Businesses ‘Ayr’ their views on Brexit debate

By Lynn Baird

AYRSHIRE business owners today spoke about the impact that Brexit has had on their businesses.

The Director of Ayr Guitar, a shop that specialises in guitars but also sells and repairs a very wide variety of other instruments, Simon McCrindle worries and predicts a negative impact on not only his shop but Scottish business and the economy as a whole.

McCrindle talks about the impact Brexit has had so far: “There’s a general feeling of how the business is and where it should be at this time of year but there are too many variables to pin it on one thing. As a business person I wanted to remain part of Europe because obviously the government don’t have clue.”

Some positive but temporary effects were mentioned during the interview: “The initial benefits are great, goods are cheaper within the UK because of the pound collapsing but buying raw materials once these goods run out will cost a fortune, The price will go through the roof.”

He thinks that Brexit will push businesses towards the idea of Scottish independence. In his opinion, leaving the European Union has been ‘disastrous’ for Scottish business but he predicts that some businesses feel a deep rooted connection to the UK and will stand by the government’s decisions.

“Some will stick with Westminster until the bitter end but those decisions will not be based in logic or reasoning but in emotion, in some weird outdated ‘god save the queen’ mentality that is inappropriate in 2016.”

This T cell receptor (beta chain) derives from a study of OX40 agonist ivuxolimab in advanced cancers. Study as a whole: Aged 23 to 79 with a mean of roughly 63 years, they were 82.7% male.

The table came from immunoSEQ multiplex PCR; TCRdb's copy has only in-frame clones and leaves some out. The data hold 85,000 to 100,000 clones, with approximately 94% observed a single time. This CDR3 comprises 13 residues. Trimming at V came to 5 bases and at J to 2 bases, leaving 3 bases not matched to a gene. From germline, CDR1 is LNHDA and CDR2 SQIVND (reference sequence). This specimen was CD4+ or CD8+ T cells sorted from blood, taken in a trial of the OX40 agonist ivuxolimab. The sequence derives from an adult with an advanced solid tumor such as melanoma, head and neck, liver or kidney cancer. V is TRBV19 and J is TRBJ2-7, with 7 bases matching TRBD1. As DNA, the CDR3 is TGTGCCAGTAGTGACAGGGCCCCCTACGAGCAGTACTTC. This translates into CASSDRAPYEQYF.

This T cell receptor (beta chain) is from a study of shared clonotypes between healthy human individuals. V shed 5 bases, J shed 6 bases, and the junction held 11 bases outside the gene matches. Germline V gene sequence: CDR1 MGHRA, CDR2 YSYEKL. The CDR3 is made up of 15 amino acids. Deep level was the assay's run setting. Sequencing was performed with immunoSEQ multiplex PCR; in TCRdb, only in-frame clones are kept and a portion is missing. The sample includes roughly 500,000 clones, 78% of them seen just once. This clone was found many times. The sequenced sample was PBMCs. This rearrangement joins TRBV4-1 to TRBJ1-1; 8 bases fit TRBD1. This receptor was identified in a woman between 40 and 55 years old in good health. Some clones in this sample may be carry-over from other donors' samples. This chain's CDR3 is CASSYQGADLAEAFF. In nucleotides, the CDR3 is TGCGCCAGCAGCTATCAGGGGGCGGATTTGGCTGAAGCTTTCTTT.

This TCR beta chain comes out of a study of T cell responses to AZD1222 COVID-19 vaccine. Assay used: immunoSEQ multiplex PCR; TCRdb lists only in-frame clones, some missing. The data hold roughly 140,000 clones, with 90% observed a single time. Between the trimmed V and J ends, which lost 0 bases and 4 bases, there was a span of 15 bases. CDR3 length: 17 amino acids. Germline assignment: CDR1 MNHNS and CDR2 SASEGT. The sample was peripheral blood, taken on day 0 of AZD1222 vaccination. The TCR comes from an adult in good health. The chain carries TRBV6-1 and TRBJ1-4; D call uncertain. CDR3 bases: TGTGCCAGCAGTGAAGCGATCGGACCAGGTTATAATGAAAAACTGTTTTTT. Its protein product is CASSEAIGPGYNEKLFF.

He worries that money is disappearing and this will negatively impact the young people of the UK and the economy: “You cannot run a consumer based economy when nobody has any money.”

Johnny Gelato is a newly opened ice cream parlour in Ayr. The business owner Lorna Hunter opened the parlour’s doors post-Brexit and has a far more indifferent approach to the effects of Brexit on her business.  When asked if the vote impacted her business plan, Hunter said: “I didn’t even give Brexit a thought to be honest!”

These opinions come following a survey conducted by a leading Scottish think-tank that found that Scottish businesses did not prepare for Brexit. The Fraser of Allander Institute surveyed arounf 320 Scottish businesses shortly after the EU referendum. These businesses were asked; how the referendum would impact their business, if they had prepared for the result and what issues they thought were important in negotiations during the UK’s exit from the EU. The results found that 85% of business firms admitted to having done ‘very little’ or no preparation at all for leaving the EU.

Dr Graeme Roy, a former economic advisor of the Scottish Government and the current Director (Designate) of the Fraser of Allander Instutute told UWS News why he thinks this is:

“There are a number of possible reasons. Firstly, some businesses might believe that they are unlikely to be impacted upon directly by Brexit – so that will include firms who perhaps don’t undertake much external trade. Secondly, some businesses – and it would appear to be quite a lot – didn’t expect the result to turn out as it did.”

Around 40% of businesses surveyed thought Brexit could potentially have a negative impact on their firm’s future while 10% considered a possible positive impact. Two of the main key issues mentioned were the resolution of uncertainty and concerns over access to the single market.

 

 

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